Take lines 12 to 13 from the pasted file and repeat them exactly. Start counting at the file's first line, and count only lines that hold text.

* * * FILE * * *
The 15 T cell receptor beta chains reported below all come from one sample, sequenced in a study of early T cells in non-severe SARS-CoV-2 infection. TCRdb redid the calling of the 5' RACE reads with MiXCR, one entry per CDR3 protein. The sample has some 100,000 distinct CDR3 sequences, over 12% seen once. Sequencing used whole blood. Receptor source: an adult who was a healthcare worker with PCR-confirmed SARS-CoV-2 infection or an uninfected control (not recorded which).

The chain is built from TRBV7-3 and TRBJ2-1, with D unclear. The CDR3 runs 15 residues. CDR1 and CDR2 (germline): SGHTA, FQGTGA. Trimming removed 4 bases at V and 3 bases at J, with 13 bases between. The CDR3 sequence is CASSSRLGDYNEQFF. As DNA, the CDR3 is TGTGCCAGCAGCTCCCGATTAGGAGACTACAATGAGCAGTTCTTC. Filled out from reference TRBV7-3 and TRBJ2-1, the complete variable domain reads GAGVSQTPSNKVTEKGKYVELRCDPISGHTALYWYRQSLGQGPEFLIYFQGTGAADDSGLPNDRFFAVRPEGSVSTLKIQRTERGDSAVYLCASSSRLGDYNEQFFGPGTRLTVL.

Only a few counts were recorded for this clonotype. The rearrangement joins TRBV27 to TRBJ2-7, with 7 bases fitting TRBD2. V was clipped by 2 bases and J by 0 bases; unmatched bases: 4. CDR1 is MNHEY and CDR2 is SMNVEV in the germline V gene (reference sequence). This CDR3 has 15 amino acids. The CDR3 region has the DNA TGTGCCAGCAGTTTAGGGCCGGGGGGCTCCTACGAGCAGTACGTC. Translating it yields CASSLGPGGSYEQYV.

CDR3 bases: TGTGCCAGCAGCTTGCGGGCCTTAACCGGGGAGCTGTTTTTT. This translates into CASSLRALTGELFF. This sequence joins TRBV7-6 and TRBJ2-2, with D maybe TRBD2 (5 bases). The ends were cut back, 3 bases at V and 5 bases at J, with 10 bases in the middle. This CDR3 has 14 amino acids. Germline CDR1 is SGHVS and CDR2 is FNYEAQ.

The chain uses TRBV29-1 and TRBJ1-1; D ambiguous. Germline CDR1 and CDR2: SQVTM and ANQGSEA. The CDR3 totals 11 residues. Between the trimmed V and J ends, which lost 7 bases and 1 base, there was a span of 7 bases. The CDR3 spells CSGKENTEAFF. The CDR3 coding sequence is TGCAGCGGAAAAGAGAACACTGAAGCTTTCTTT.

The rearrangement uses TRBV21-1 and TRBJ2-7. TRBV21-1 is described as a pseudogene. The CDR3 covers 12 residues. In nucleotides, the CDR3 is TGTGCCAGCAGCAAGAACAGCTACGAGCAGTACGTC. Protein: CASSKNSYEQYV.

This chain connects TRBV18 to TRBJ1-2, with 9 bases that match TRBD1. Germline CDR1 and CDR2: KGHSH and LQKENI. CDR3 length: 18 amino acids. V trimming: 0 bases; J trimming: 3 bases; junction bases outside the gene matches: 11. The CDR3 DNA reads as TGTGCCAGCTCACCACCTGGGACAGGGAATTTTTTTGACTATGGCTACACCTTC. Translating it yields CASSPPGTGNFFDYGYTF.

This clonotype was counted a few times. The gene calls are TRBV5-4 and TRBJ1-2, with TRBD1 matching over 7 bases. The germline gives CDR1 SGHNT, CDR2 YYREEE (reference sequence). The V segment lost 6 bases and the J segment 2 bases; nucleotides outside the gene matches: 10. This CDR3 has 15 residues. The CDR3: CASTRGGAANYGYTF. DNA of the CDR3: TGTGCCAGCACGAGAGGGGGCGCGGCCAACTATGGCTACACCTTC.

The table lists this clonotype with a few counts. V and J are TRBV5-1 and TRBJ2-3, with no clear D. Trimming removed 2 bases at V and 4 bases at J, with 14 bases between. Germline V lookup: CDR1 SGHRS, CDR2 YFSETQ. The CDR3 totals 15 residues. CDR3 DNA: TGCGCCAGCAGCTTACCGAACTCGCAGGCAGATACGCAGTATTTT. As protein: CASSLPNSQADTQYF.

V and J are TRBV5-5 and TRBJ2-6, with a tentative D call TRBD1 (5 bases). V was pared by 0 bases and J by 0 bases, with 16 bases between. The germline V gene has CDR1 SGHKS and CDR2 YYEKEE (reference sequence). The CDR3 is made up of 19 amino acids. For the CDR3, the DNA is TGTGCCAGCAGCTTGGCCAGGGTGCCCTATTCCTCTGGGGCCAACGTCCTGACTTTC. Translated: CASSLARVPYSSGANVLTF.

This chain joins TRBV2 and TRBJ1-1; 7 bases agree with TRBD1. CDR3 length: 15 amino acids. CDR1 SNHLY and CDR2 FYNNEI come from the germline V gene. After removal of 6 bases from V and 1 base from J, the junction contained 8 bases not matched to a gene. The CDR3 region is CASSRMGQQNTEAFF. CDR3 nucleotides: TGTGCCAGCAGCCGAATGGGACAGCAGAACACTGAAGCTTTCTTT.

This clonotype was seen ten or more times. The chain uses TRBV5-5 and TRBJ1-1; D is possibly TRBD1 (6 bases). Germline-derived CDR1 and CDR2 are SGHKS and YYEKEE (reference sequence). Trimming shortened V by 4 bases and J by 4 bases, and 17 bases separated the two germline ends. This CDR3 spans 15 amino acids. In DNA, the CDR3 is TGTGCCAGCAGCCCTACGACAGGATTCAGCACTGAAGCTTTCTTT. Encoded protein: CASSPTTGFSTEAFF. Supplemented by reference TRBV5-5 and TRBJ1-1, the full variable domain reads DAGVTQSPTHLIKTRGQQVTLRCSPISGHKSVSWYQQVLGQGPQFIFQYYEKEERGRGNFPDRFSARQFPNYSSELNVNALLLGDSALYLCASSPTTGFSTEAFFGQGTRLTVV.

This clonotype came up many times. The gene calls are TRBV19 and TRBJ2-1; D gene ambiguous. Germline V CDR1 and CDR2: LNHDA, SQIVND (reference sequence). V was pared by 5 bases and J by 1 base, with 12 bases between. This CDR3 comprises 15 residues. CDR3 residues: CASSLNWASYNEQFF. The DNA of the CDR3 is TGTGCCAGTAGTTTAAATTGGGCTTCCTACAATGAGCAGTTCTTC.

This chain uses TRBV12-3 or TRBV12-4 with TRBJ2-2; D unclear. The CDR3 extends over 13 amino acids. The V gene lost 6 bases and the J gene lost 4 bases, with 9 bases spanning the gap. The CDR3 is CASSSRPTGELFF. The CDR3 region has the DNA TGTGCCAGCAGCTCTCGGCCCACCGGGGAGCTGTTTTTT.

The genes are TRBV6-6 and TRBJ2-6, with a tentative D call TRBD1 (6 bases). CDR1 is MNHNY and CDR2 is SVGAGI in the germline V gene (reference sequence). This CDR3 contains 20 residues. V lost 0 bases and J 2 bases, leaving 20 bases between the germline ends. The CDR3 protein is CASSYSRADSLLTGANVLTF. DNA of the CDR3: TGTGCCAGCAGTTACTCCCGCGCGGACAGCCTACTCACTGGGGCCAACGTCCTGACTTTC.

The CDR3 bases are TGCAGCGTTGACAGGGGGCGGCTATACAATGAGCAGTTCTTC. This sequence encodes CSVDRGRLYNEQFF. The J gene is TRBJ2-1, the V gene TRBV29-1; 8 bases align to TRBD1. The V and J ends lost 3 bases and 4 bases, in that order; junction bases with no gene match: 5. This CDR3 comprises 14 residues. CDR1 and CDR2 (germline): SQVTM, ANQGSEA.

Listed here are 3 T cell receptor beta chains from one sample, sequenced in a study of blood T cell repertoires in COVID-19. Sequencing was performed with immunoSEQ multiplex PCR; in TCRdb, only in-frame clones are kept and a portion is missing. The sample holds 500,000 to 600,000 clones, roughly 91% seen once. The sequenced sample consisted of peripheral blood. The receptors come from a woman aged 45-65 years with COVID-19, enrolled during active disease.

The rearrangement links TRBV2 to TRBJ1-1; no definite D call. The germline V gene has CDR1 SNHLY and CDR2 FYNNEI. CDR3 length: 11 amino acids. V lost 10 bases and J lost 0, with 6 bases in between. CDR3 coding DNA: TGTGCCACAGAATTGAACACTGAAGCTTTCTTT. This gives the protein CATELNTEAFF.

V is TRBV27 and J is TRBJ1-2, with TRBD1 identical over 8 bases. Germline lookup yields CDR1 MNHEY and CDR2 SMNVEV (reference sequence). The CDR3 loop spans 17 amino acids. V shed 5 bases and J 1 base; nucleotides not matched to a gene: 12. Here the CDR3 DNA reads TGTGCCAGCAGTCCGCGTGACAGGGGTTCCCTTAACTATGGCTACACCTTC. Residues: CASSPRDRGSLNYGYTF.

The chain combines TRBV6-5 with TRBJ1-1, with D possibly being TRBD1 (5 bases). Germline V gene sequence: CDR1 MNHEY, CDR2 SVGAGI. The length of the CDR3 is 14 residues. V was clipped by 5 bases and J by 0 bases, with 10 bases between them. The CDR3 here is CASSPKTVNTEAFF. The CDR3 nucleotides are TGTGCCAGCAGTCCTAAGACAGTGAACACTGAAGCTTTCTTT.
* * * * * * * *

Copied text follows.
This clonotype was seen ten or more times. The chain uses TRBV5-5 and TRBJ1-1; D is possibly TRBD1 (6 bases). Germline-derived CDR1 and CDR2 are SGHKS and YYEKEE (reference sequence). Trimming shortened V by 4 bases and J by 4 bases, and 17 bases separated the two germline ends. This CDR3 spans 15 amino acids. In DNA, the CDR3 is TGTGCCAGCAGCCCTACGACAGGATTCAGCACTGAAGCTTTCTTT. Encoded protein: CASSPTTGFSTEAFF. Supplemented by reference TRBV5-5 and TRBJ1-1, the full variable domain reads DAGVTQSPTHLIKTRGQQVTLRCSPISGHKSVSWYQQVLGQGPQFIFQYYEKEERGRGNFPDRFSARQFPNYSSELNVNALLLGDSALYLCASSPTTGFSTEAFFGQGTRLTVV.

This clonotype came up many times. The gene calls are TRBV19 and TRBJ2-1; D gene ambiguous. Germline V CDR1 and CDR2: LNHDA, SQIVND (reference sequence). V was pared by 5 bases and J by 1 base, with 12 bases between. This CDR3 comprises 15 residues. CDR3 residues: CASSLNWASYNEQFF. The DNA of the CDR3 is TGTGCCAGTAGTTTAAATTGGGCTTCCTACAATGAGCAGTTCTTC.